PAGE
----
A New Translation of the Article from Voltaire’s Portable Philosophical Dictionary.
WHEN ARCADIUS WAS emperor, Logomachos, a theologian of Constantinople, went to Scythia, and stopped at the foot of the Caucasus, in the fertile plains of Zephirim, on the frontiers of Colchis. The good old man Dondindac was in his big low room, between his big sheepfold and his vast barn; he was on his knees with his wife, their five sons and five daughters, his parents and his servants, and all were singing the praises of God, after a light meal.
“What are you doing, you idolater?” Logomachos said to him.
“I am not an idolater,” said Dondindac.
“You must be an idolater,” said Logomachos, “since you are Scythian, and you aren’t Greek. Tell me, what were you singing in your barbarous Scythian jargon?”
“All languages are equal in the ears of God,” answered the Scythian; “we were singing his praises.”
“Well, that’s extraordinary,” answered the theologian; “a Scythian family who pray to God without having been instructed by us!”
Soon he started up a conversation with the Scythian Dondindac; for the theologian knew a little Scythian, and the other a little Greek. This conversation was discovered in a manuscript preserved in the library of Constantinople.
Logomachos. Let’s see whether you know your catechism. Why do you pray to God?
Dondindac. Because it is right to adore the Supreme Being, who gives us everything we have.
Logomachos. Not bad for a barbarian! And what do you ask him for?
Dondindac. I thank him for the good things I enjoy, and even for the evils with which he tests me; but I make sure not to ask him for anything: he knows better than we do what we need, and I’m afraid I might ask for fair weather when my neighbor is asking for rain.
Logomachos. Well, I was afraid he was going to say something stupid. Let’s go back to basics. Barbarian, who told you there was a God?
Dondindac. All nature told me.
Logomachos. That’s not enough. What idea have you of God?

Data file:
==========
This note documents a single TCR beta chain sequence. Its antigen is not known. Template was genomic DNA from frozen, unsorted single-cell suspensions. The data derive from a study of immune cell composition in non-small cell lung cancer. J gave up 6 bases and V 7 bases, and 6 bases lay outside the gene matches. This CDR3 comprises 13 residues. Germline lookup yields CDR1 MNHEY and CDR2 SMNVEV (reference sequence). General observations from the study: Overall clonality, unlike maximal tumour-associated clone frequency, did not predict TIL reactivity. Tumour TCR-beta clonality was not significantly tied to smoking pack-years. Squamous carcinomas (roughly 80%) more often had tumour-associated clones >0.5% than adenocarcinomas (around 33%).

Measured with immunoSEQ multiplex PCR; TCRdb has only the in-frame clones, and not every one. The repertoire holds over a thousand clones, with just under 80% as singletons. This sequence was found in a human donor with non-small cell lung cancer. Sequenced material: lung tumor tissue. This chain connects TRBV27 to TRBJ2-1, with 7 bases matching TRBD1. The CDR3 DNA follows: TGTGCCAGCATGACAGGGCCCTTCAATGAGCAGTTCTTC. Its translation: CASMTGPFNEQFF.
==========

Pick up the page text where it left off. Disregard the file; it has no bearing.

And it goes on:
Dondindac. The idea of my Creator, my Master, who will recompense me if I do good, and punish me if I do evil.
Logomachos. What silly nonsense! Let’s cut to the chase. Is God infinite secundum quid, or according to his essence?
Dondindac. I don’t understand you.
Logomachos. Stupid brute! Is God in a place, or outside of every place, or everywhere?
Dondindac. I don’t know anything about that…whatever you like.
Logomachos. Ignoramus! Can he make what has been not have been, and a stick without two ends? Does he see the future as future or as present? By what means does he pull being out of nothing, and make nothing out of being?
Dondindac. I’ve never thought about those things.
Logomachos. What a twit! Well, then, we have to go lower, to match your intellect. Tell me, my friend, do you believe that matter can be eternal?
Dondindac. What does it matter to me whether it exists for all eternity or not? I myself do not exist for all eternity. God is always my master; he has given me the notion of justice, and I must follow it; I don’t want to be a philosopher, I want to be a man.
Logomachos. It takes a lot of work to deal with hard heads like these. Let’s go step by step: What is God?
Dondindac. My sovereign, my judge, my father.
Logomachos. That’s not what I’m asking. What is his nature?
Dondindac. To be powerful and good.
Logomachos. But is he corporal or spiritual?
Dondindac. How do you expect me to know?
Logomachos. What? You don’t know what a spirit is?
Dondindac. Not in the least: what good would it do me? Would it make me more righteous? Would it make me a better husband, a better father, a better master, a better citizen?
Logomachos. It is absolutely necessary to teach you what a spirit is. Listen: it’s—it’s—it’s…I’ll tell you some other time.
Dondindac. I’m really afraid that you’ve told me less what it is than what it isn’t. Allow me to ask a question of my own. I once saw one of your temples: why do you paint God with a big beard?
Logomachos. That’s a very hard question, and one that requires some preliminary instruction.
Dondindac. Before you give me your instruction, I must tell you what happened to me one day. I had just built a shed in my garden; I heard a mole who was debating with a maybug. “There’s a fine structure,” said the mole; “it must have been a very powerful mole who built it.” “You’re joking,” said the maybug; “a maybug of great genius is the architect of that building.” Since that time, I’ve resolved never to argue.